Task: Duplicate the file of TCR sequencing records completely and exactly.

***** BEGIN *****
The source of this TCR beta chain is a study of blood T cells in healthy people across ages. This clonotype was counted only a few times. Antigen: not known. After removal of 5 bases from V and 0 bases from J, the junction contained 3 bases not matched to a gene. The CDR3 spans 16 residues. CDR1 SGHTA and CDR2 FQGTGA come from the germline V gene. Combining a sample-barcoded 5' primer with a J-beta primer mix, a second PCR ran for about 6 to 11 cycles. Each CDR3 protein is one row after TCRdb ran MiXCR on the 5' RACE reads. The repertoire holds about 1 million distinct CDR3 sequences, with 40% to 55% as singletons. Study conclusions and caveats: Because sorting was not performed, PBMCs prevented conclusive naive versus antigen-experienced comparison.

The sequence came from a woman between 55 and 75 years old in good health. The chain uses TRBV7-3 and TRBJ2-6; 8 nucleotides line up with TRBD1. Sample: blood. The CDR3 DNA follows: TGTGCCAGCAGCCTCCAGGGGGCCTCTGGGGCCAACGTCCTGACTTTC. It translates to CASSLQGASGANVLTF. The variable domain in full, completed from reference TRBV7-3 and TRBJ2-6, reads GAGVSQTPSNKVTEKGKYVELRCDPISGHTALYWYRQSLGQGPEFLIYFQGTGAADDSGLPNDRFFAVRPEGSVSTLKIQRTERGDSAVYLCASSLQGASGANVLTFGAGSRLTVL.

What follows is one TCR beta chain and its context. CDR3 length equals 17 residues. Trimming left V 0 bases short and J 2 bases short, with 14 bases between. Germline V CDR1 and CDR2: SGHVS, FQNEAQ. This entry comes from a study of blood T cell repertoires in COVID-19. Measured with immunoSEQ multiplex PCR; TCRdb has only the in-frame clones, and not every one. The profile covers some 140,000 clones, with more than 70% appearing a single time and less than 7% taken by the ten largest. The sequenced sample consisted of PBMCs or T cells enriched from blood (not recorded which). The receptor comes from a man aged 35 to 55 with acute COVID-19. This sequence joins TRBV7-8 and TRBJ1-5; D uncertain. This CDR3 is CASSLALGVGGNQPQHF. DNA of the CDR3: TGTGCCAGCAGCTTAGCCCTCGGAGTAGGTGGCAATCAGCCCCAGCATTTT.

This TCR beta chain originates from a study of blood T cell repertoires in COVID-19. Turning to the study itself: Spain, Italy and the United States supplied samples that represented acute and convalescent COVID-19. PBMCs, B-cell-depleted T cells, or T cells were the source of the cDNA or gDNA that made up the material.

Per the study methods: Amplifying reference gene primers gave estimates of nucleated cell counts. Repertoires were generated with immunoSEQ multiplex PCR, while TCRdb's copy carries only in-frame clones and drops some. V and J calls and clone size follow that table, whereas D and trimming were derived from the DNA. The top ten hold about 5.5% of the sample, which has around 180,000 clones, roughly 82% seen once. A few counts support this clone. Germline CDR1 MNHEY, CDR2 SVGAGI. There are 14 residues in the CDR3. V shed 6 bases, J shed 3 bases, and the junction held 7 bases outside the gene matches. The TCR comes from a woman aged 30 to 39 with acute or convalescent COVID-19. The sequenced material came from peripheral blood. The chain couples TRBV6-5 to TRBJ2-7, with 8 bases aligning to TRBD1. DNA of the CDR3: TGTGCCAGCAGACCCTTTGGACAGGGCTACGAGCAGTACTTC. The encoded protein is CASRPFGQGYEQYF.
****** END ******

The source of this TCR beta chain is a study of blood T cells in healthy people across ages. This clonotype was counted only a few times. Antigen: not known. After removal of 5 bases from V and 0 bases from J, the junction contained 3 bases not matched to a gene. The CDR3 spans 16 residues. CDR1 SGHTA and CDR2 FQGTGA come from the germline V gene. Combining a sample-barcoded 5' primer with a J-beta primer mix, a second PCR ran for about 6 to 11 cycles. Each CDR3 protein is one row after TCRdb ran MiXCR on the 5' RACE reads. The repertoire holds about 1 million distinct CDR3 sequences, with 40% to 55% as singletons. Study conclusions and caveats: Because sorting was not performed, PBMCs prevented conclusive naive versus antigen-experienced comparison.

The sequence came from a woman between 55 and 75 years old in good health. The chain uses TRBV7-3 and TRBJ2-6; 8 nucleotides line up with TRBD1. Sample: blood. The CDR3 DNA follows: TGTGCCAGCAGCCTCCAGGGGGCCTCTGGGGCCAACGTCCTGACTTTC. It translates to CASSLQGASGANVLTF. The variable domain in full, completed from reference TRBV7-3 and TRBJ2-6, reads GAGVSQTPSNKVTEKGKYVELRCDPISGHTALYWYRQSLGQGPEFLIYFQGTGAADDSGLPNDRFFAVRPEGSVSTLKIQRTERGDSAVYLCASSLQGASGANVLTFGAGSRLTVL.

What follows is one TCR beta chain and its context. CDR3 length equals 17 residues. Trimming left V 0 bases short and J 2 bases short, with 14 bases between. Germline V CDR1 and CDR2: SGHVS, FQNEAQ. This entry comes from a study of blood T cell repertoires in COVID-19. Measured with immunoSEQ multiplex PCR; TCRdb has only the in-frame clones, and not every one. The profile covers some 140,000 clones, with more than 70% appearing a single time and less than 7% taken by the ten largest. The sequenced sample consisted of PBMCs or T cells enriched from blood (not recorded which). The receptor comes from a man aged 35 to 55 with acute COVID-19. This sequence joins TRBV7-8 and TRBJ1-5; D uncertain. This CDR3 is CASSLALGVGGNQPQHF. DNA of the CDR3: TGTGCCAGCAGCTTAGCCCTCGGAGTAGGTGGCAATCAGCCCCAGCATTTT.

This TCR beta chain originates from a study of blood T cell repertoires in COVID-19. Turning to the study itself: Spain, Italy and the United States supplied samples that represented acute and convalescent COVID-19. PBMCs, B-cell-depleted T cells, or T cells were the source of the cDNA or gDNA that made up the material.

Per the study methods: Amplifying reference gene primers gave estimates of nucleated cell counts. Repertoires were generated with immunoSEQ multiplex PCR, while TCRdb's copy carries only in-frame clones and drops some. V and J calls and clone size follow that table, whereas D and trimming were derived from the DNA. The top ten hold about 5.5% of the sample, which has around 180,000 clones, roughly 82% seen once. A few counts support this clone. Germline CDR1 MNHEY, CDR2 SVGAGI. There are 14 residues in the CDR3. V shed 6 bases, J shed 3 bases, and the junction held 7 bases outside the gene matches. The TCR comes from a woman aged 30 to 39 with acute or convalescent COVID-19. The sequenced material came from peripheral blood. The chain couples TRBV6-5 to TRBJ2-7, with 8 bases aligning to TRBD1. DNA of the CDR3: TGTGCCAGCAGACCCTTTGGACAGGGCTACGAGCAGTACTTC. The encoded protein is CASRPFGQGYEQYF.